By Masha Borak
From Luxemburg and Estonia to South Africa and Vietnam, governments across the world are rolling out digital IDs, sometimes but not always in the form of cards, to serve a wide range of functions.
Cayman Islands starts partial rollout of ID register project
The Cayman Islands will start a partial rollout of its long-awaited digital identity register by mid-June.
The green light was given after the Carribean nation approved the Identification Register Bill in December last year. During the rollout, the country plans to draft regulations for the Identification Register Bill and another piece of legislation called the National Identification Card Bill, which aim to create a digital identity register and a system to issue ID cards respectively. Regulation is expected to be finalized later this year. At the same time, work will begin on establishing, developing and testing the new ID register, the Cayman Islands government said in a release.
The British Overseas Territory with a population of 64,000 people started working on the ID register and the rollout of its national ID cards in 2021. The project will cost the island country around US$9.6 million over the next five years.
The plan, however, has not been without controversy. The initial plan to make enrollment into the register mandatory was dropped after pressure from the opposition. The program is now voluntary and allows users to choose what data they share through their profiles.
The Cayman Islands eGovernment has been working with Estonia’s e-Governance Academy on the national ID rollout with an official delegation concluding a visit to the European country at the beginning of June.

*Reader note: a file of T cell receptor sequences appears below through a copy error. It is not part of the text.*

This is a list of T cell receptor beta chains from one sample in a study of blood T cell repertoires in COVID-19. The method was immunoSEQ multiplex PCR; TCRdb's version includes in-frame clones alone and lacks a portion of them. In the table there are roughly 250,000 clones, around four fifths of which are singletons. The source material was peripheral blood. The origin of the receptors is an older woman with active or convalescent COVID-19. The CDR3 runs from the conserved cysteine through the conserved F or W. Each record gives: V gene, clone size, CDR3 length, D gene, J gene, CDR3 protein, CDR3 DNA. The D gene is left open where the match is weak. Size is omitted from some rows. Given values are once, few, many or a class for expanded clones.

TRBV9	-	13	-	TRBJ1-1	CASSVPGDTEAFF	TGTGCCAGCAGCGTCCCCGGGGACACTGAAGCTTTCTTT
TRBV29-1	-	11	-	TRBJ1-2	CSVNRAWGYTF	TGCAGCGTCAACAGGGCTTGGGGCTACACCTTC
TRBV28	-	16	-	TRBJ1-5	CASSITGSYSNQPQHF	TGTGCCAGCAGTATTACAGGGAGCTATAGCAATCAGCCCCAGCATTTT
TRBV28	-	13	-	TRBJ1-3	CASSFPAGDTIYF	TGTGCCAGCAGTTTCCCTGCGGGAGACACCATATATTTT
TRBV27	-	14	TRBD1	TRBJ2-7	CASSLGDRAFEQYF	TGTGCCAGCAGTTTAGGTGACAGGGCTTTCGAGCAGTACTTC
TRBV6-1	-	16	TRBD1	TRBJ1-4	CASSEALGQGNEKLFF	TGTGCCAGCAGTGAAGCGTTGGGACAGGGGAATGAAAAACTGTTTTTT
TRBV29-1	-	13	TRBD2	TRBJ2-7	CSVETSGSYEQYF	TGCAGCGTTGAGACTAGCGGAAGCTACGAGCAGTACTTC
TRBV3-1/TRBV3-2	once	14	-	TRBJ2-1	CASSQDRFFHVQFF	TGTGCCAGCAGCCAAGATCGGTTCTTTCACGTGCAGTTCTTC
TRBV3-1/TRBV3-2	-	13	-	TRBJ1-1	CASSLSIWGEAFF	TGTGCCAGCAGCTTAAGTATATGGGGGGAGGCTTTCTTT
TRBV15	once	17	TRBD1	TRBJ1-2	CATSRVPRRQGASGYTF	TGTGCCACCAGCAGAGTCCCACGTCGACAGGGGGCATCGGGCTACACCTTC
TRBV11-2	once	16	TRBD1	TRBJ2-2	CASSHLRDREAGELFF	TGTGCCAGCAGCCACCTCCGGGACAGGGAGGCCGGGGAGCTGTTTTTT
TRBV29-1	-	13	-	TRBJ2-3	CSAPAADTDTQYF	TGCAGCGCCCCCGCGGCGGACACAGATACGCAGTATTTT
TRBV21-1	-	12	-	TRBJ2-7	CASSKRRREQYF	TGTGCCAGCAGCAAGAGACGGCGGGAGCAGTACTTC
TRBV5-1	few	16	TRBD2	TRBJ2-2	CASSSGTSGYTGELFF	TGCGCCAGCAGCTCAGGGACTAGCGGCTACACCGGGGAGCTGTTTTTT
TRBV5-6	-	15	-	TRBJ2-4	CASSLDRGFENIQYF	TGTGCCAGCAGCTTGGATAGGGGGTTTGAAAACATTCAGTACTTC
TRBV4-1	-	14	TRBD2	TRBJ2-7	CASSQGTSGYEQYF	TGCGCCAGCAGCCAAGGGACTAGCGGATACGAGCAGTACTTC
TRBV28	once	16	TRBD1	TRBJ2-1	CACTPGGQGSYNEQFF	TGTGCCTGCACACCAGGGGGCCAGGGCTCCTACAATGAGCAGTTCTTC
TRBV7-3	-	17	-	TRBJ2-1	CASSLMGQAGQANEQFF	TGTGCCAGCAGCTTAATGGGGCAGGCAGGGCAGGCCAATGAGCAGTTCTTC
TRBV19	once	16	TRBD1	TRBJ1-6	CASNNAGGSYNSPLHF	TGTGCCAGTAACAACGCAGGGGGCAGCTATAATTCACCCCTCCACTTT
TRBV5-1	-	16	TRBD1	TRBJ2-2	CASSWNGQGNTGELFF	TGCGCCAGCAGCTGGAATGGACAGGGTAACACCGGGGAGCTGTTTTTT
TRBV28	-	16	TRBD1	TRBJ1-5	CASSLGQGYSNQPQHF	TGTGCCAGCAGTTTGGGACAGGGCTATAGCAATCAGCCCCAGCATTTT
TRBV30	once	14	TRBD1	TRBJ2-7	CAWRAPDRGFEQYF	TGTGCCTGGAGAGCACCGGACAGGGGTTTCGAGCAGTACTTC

Luxembourg to require biometric ID cards for foreign citizens
Foreign citizens living in Luxembourg with family members who are EU citizens will need to have biometric identification cards from August.
From August 3, the European country will no longer accept residence permits and permanent residence cards printed on paper with a photograph attached, according to the Luxembourg Times.
Luxemburg has been issuing ew residence permits and permanent resident cards in the form of biometric smart cards since 2021.
US state of Virginia issues more than 3 million Real IDs
The Real ID is an optional, upgraded driver’s license or ID card that carries a minimum set of biometric and demographic bits of data to help government bodies and businesses decide if an ID is valid.
The U.S. recently again postponed the deadline to obtain a Real ID-compliant document which allows anyone over 18 years to board planes and other modes of transport that require identification as well as enter a secure federal facility or military base. Real ID was originally expected to be in force by 2009, but amid resistance from some states the deadline has been pushed back and is now set for May 7, 2025.
Estonians must update their ID software or be locked out of online services
The government of Estonia has warned digital ID card holders that they will no longer be able to log into public online services if they do not update their ID software by June 13. At that date, the Estonian Information System Authority, known as RIA, will transition to a new web-based authentication and signing solution called Web eID, Estonian World reports.